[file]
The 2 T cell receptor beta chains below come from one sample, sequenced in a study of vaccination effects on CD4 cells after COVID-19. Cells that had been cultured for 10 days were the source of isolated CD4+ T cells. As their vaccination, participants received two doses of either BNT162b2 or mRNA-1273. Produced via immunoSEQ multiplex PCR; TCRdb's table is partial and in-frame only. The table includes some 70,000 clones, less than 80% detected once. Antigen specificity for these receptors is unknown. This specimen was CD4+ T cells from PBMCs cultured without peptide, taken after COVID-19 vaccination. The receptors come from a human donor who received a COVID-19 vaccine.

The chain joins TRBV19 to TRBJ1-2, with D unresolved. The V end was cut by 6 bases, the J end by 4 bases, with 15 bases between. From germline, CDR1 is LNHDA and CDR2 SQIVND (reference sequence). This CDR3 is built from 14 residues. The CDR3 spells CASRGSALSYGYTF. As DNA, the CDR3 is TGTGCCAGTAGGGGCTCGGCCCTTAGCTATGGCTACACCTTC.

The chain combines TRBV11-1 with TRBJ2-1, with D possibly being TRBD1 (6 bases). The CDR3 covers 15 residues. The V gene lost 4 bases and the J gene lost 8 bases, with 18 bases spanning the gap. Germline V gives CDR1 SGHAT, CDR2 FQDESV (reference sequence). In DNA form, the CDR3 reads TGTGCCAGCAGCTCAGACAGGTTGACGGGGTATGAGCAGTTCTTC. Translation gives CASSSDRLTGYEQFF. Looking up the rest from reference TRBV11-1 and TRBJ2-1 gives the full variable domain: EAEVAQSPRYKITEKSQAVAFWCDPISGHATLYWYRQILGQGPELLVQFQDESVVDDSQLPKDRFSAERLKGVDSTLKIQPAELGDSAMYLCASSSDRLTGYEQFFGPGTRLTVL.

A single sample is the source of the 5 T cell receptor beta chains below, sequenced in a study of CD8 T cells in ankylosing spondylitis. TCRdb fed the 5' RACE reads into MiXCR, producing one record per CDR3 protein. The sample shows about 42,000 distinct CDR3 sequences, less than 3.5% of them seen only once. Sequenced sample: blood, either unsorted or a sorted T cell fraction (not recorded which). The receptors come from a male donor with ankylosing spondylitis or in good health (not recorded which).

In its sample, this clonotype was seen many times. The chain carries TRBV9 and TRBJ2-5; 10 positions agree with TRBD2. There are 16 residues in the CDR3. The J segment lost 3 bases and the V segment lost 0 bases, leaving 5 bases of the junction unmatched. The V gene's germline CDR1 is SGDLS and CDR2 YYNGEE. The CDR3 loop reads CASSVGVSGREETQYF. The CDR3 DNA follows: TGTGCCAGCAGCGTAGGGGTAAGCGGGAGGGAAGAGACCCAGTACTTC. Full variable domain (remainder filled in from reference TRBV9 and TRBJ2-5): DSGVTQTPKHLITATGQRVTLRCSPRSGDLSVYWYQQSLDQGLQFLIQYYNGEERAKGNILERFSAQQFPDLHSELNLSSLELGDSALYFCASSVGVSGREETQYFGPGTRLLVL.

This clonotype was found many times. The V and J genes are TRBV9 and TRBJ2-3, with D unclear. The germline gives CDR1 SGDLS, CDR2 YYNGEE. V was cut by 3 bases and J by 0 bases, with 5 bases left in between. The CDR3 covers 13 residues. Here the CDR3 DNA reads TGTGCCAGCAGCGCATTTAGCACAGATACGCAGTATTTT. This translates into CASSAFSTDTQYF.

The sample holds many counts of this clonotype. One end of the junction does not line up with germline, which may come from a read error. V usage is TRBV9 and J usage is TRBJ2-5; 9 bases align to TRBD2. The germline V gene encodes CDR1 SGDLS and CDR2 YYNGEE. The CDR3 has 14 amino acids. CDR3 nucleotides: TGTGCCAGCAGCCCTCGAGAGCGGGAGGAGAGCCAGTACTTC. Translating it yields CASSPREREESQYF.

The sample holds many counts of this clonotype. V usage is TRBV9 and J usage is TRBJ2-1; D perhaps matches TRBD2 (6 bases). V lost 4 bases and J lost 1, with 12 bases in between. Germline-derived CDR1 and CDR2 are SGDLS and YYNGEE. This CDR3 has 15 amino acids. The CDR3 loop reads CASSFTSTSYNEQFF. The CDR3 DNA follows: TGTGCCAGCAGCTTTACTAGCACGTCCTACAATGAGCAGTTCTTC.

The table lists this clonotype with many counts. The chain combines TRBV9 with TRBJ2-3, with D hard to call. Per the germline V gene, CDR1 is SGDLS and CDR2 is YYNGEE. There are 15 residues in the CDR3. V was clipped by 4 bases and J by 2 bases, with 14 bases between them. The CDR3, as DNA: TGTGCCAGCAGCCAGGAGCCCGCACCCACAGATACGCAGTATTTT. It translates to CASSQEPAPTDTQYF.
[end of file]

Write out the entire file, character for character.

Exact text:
The 2 T cell receptor beta chains below come from one sample, sequenced in a study of vaccination effects on CD4 cells after COVID-19. Cells that had been cultured for 10 days were the source of isolated CD4+ T cells. As their vaccination, participants received two doses of either BNT162b2 or mRNA-1273. Produced via immunoSEQ multiplex PCR; TCRdb's table is partial and in-frame only. The table includes some 70,000 clones, less than 80% detected once. Antigen specificity for these receptors is unknown. This specimen was CD4+ T cells from PBMCs cultured without peptide, taken after COVID-19 vaccination. The receptors come from a human donor who received a COVID-19 vaccine.

The chain joins TRBV19 to TRBJ1-2, with D unresolved. The V end was cut by 6 bases, the J end by 4 bases, with 15 bases between. From germline, CDR1 is LNHDA and CDR2 SQIVND (reference sequence). This CDR3 is built from 14 residues. The CDR3 spells CASRGSALSYGYTF. As DNA, the CDR3 is TGTGCCAGTAGGGGCTCGGCCCTTAGCTATGGCTACACCTTC.

The chain combines TRBV11-1 with TRBJ2-1, with D possibly being TRBD1 (6 bases). The CDR3 covers 15 residues. The V gene lost 4 bases and the J gene lost 8 bases, with 18 bases spanning the gap. Germline V gives CDR1 SGHAT, CDR2 FQDESV (reference sequence). In DNA form, the CDR3 reads TGTGCCAGCAGCTCAGACAGGTTGACGGGGTATGAGCAGTTCTTC. Translation gives CASSSDRLTGYEQFF. Looking up the rest from reference TRBV11-1 and TRBJ2-1 gives the full variable domain: EAEVAQSPRYKITEKSQAVAFWCDPISGHATLYWYRQILGQGPELLVQFQDESVVDDSQLPKDRFSAERLKGVDSTLKIQPAELGDSAMYLCASSSDRLTGYEQFFGPGTRLTVL.

A single sample is the source of the 5 T cell receptor beta chains below, sequenced in a study of CD8 T cells in ankylosing spondylitis. TCRdb fed the 5' RACE reads into MiXCR, producing one record per CDR3 protein. The sample shows about 42,000 distinct CDR3 sequences, less than 3.5% of them seen only once. Sequenced sample: blood, either unsorted or a sorted T cell fraction (not recorded which). The receptors come from a male donor with ankylosing spondylitis or in good health (not recorded which).

In its sample, this clonotype was seen many times. The chain carries TRBV9 and TRBJ2-5; 10 positions agree with TRBD2. There are 16 residues in the CDR3. The J segment lost 3 bases and the V segment lost 0 bases, leaving 5 bases of the junction unmatched. The V gene's germline CDR1 is SGDLS and CDR2 YYNGEE. The CDR3 loop reads CASSVGVSGREETQYF. The CDR3 DNA follows: TGTGCCAGCAGCGTAGGGGTAAGCGGGAGGGAAGAGACCCAGTACTTC. Full variable domain (remainder filled in from reference TRBV9 and TRBJ2-5): DSGVTQTPKHLITATGQRVTLRCSPRSGDLSVYWYQQSLDQGLQFLIQYYNGEERAKGNILERFSAQQFPDLHSELNLSSLELGDSALYFCASSVGVSGREETQYFGPGTRLLVL.

This clonotype was found many times. The V and J genes are TRBV9 and TRBJ2-3, with D unclear. The germline gives CDR1 SGDLS, CDR2 YYNGEE. V was cut by 3 bases and J by 0 bases, with 5 bases left in between. The CDR3 covers 13 residues. Here the CDR3 DNA reads TGTGCCAGCAGCGCATTTAGCACAGATACGCAGTATTTT. This translates into CASSAFSTDTQYF.

The sample holds many counts of this clonotype. One end of the junction does not line up with germline, which may come from a read error. V usage is TRBV9 and J usage is TRBJ2-5; 9 bases align to TRBD2. The germline V gene encodes CDR1 SGDLS and CDR2 YYNGEE. The CDR3 has 14 amino acids. CDR3 nucleotides: TGTGCCAGCAGCCCTCGAGAGCGGGAGGAGAGCCAGTACTTC. Translating it yields CASSPREREESQYF.

The sample holds many counts of this clonotype. V usage is TRBV9 and J usage is TRBJ2-1; D perhaps matches TRBD2 (6 bases). V lost 4 bases and J lost 1, with 12 bases in between. Germline-derived CDR1 and CDR2 are SGDLS and YYNGEE. This CDR3 has 15 amino acids. The CDR3 loop reads CASSFTSTSYNEQFF. The CDR3 DNA follows: TGTGCCAGCAGCTTTACTAGCACGTCCTACAATGAGCAGTTCTTC.

The table lists this clonotype with many counts. The chain combines TRBV9 with TRBJ2-3, with D hard to call. Per the germline V gene, CDR1 is SGDLS and CDR2 is YYNGEE. There are 15 residues in the CDR3. V was clipped by 4 bases and J by 2 bases, with 14 bases between them. The CDR3, as DNA: TGTGCCAGCAGCCAGGAGCCCGCACCCACAGATACGCAGTATTTT. It translates to CASSQEPAPTDTQYF.